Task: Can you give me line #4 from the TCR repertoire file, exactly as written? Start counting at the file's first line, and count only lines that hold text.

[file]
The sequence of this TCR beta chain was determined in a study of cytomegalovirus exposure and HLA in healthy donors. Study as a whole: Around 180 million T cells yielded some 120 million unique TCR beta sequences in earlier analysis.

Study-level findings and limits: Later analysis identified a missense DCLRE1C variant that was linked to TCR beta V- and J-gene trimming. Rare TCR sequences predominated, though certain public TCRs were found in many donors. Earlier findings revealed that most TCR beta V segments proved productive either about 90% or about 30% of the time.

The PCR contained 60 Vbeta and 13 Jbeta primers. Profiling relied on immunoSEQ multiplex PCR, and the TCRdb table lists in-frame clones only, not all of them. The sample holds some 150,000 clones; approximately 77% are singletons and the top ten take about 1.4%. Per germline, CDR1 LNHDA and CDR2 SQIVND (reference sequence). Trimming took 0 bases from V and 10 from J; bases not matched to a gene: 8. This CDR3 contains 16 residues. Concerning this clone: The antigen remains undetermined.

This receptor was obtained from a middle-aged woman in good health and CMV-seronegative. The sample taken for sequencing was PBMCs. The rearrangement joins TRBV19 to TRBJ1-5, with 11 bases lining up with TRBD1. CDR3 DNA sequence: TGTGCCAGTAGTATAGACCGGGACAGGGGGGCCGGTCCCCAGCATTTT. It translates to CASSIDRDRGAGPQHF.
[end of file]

This receptor was obtained from a middle-aged woman in good health and CMV-seronegative. The sample taken for sequencing was PBMCs. The rearrangement joins TRBV19 to TRBJ1-5, with 11 bases lining up with TRBD1. CDR3 DNA sequence: TGTGCCAGTAGTATAGACCGGGACAGGGGGGCCGGTCCCCAGCATTTT. It translates to CASSIDRDRGAGPQHF.